Press Release No. 58 | 14 December 2020
“GEPRIS Historisch”: Research and Research Promotion between 1920 and 1945 Is Made Visible and Perceptible in a New Information Portal
Detailed information about 50,000 approved and rejected funding proposals, applicants and research facilities / Various topic pages and a comprehensive image archive
“GEPRIS Historisch” is the new comprehensive information portal provided by the Deutsche Forschungsgemeinschaft (DFG, German Research Foundation) that makes the history of the DFG and of research between 1920 and 1945 publicly accessible. The online content comprises approximately 50,000 approved and rejected proposals submitted to the “Notgemeinschaft der Deutschen Wissenschaft” (Emergency Association of German Science) and its successor organisation DFG. “I am very pleased that by publishing ‘GEPRIS Historisch’, we are able to make a piece of DFG history publicly available and transparent in our anniversary year. With our new portal we also wish to contribute to an increase of scientific exploration of research and research promotion in the eras of the Weimar Republic and of National Socialism,” says DFG President Professor Dr. Katja Becker on the occasion of the launch of the information portal.
The portal is based on the DFG-funded work of a research group dedicated to exploring the history of the German Research Foundation. Under the leadership of Dr. Sören Flachowsky (Humboldt University of Berlin), a “scientific review of the historic records of the DFG kept in the Federal Archives (Berlin/Koblenz)” was performed as a project for which around 7,000 records were analysed between 2006 and 2012. To complement this data that also includes information about around 13,000 individuals and more than 2,500 research facilities, “GEPRIS Historisch” incorporates further sources, such as the Deutsche Biographie online portal (www.deutsche-biographie.de) that is also funded by the DFG, the Integrated Authority File (GND) by the German National Library, and the Federal Archive’s inventory of historic DFG records. The links to Wikipedia and Wikidata proved to be particularly effective: Information about many individuals documented in “GEPRIS Historisch” and their research facilities, and even about a small number of projects could be found here.
Sören Flachowsky said about “GEPRIS Historisch”: “The database and the aggregated information it includes allow for a very clear overview of the DFG’s entire research funding activities in this period.” DFG President Katja Becker added: “Research funding is and always has been our central task. ‘GEPRIS Historisch’ re-traces the early history of the DFG and the portal therefore allows for better research into scientific administration and research funding in the 1920s to 1940s.”
These years were characterised by huge crises and transformations. 13 topic pages are dedicated to classifying the funding proposals within these rapidly changing general conditions. These pages deal with issues such as “research funding in the National Socialist era” or “displaced applicants”, as well as “Nobel prize winners funded by the DFG” and “women in science”. The topic pages highlight particular points of interest and invite users of the portal to start exploring.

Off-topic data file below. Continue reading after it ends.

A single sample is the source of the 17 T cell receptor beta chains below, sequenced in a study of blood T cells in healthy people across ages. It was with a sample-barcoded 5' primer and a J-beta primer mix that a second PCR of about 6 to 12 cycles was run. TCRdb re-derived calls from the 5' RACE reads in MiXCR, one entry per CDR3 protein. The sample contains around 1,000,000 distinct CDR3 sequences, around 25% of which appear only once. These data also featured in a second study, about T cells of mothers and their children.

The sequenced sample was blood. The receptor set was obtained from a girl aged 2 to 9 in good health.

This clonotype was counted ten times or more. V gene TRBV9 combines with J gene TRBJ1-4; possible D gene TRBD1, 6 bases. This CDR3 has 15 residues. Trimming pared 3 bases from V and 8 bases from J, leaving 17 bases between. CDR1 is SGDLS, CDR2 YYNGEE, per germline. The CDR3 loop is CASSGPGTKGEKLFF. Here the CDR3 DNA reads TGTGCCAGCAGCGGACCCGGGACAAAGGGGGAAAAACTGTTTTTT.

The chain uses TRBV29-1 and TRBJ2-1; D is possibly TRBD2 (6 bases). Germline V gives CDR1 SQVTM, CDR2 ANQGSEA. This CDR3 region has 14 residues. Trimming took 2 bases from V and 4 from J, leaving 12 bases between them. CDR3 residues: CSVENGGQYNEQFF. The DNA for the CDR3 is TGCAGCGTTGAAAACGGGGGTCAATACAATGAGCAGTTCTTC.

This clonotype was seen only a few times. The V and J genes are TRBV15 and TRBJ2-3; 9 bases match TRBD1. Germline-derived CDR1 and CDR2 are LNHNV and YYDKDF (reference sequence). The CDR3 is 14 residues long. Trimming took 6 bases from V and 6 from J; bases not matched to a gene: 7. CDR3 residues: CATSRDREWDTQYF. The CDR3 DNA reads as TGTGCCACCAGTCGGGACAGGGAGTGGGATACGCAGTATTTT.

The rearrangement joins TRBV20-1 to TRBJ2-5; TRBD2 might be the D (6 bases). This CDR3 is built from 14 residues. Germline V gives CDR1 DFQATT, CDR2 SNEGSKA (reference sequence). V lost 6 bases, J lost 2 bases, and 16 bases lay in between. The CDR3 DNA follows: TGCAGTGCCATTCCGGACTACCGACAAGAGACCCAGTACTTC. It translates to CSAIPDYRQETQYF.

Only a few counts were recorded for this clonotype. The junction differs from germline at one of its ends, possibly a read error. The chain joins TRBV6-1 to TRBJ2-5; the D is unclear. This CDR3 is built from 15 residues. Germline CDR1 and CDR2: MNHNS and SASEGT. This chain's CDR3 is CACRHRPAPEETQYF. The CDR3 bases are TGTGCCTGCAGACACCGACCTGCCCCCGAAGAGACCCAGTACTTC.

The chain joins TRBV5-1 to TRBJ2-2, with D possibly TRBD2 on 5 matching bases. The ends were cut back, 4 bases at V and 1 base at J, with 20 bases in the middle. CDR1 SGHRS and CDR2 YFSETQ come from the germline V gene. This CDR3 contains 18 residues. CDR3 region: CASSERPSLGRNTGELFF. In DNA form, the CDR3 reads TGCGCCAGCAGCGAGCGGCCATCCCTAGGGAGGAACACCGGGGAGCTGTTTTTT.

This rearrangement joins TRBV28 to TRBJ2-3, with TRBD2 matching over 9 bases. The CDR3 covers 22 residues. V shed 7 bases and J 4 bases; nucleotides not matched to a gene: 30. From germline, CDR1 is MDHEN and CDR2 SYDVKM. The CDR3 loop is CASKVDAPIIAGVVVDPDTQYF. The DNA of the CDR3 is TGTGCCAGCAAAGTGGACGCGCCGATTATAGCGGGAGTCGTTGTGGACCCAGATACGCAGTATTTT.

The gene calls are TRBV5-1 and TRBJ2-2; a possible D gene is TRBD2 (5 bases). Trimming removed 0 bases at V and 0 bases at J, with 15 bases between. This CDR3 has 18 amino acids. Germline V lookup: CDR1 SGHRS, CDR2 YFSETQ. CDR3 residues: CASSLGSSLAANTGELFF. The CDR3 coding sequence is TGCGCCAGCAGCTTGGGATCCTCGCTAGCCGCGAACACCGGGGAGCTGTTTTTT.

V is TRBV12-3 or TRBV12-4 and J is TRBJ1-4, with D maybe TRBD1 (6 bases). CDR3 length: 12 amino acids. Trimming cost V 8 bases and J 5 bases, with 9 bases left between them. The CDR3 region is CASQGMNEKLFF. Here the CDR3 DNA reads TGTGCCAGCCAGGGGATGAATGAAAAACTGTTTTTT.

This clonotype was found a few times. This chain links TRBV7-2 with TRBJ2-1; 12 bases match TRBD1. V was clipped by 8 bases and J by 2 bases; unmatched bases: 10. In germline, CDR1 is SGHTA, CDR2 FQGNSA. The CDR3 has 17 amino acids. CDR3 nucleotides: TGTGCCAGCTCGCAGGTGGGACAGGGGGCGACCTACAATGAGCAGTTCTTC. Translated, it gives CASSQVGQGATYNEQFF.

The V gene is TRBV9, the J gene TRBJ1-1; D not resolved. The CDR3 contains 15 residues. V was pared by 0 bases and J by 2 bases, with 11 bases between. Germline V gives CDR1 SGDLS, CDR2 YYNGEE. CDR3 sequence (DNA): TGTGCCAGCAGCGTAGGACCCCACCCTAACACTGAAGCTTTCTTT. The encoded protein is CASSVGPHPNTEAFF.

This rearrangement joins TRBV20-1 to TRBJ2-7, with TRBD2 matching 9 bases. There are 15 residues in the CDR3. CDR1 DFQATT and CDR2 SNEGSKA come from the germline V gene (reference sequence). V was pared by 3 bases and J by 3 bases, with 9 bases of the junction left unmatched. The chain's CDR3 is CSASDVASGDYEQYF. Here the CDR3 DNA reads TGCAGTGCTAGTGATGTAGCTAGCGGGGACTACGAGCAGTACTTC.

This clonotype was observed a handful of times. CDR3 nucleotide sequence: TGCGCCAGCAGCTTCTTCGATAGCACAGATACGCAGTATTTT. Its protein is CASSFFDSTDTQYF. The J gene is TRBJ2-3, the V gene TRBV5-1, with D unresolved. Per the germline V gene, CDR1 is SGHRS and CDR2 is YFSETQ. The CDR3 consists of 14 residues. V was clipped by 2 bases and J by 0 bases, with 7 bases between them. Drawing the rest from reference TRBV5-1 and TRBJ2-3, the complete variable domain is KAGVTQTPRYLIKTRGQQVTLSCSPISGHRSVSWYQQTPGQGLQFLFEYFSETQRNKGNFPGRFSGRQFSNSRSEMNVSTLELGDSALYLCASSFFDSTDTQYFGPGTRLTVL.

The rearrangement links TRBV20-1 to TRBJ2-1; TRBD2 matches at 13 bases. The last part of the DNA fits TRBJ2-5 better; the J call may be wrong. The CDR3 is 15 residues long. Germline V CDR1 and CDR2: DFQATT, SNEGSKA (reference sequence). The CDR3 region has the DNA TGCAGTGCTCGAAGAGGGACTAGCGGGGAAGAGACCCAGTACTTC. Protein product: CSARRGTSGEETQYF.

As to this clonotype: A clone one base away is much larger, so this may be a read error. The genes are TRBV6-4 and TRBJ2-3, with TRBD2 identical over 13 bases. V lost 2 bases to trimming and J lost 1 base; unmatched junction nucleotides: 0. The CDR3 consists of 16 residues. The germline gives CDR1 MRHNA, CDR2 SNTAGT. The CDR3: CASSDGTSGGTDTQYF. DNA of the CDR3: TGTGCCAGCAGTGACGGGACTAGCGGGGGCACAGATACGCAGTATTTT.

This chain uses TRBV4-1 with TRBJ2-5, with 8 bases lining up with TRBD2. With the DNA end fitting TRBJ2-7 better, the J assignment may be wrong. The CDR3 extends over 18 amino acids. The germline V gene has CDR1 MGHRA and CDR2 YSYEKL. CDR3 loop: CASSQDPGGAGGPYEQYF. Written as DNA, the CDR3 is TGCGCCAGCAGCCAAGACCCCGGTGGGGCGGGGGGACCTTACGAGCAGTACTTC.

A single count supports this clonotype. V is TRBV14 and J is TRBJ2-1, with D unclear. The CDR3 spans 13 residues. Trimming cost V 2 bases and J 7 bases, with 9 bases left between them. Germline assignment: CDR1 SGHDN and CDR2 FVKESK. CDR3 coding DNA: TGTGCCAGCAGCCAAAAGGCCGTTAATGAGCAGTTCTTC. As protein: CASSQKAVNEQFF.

In addition to the topic pages, the database also features a search tool that allows users to filter for specific periods of time, as well as lists of all recorded individuals and facilities. Dr. Jürgen Güdler, Head of the Information Management division at the DFG Head Office that initiated and implemented the project, names historians as the target group: “They will find interesting information about DFG-funded activities of many researchers, and references to records kept in the Federal Archive.” He also hopes that the information portal will reach target groups that are interested in the history of the research facility they work for, since many of the institutions on record are now members of the DFG. Furthermore, he believes that “GEPRIS Historisch” can enrich teaching content for schools. Information about individuals funded by the DFG who used to work as teachers, can be a starting point for students conducting research into their school’s history.
The DFG does not think of the information portal as concluded. Güdler explains that the portal is designed as a system that is alive and that will be expanded and improved based on user input. With “GEPRIS Historisch”, the DFG aims to invite users not only to follow the tracks that are already on record, but also to add their own findings to the system.
This could be content such as photos of researchers or information about their work between 1920 and 1945. For history-related reasons, there are gaps. The “GEPRIS Historisch” team has already closed many of these with portraits and images from publicly accessible sources, libraries and archives. In addition to providing a diverse range of facts, the portal is also meant to make the period addressed visible and perceptible.
“GEPRIS Historisch” is available online:
The “NDB Online” project of the historic commission at the Bavarian Academy of Sciences is available here:
The Integrated Authority File (GND) by the German National Library can be found here:
Go to the federal archive:
Go to Wikipedia: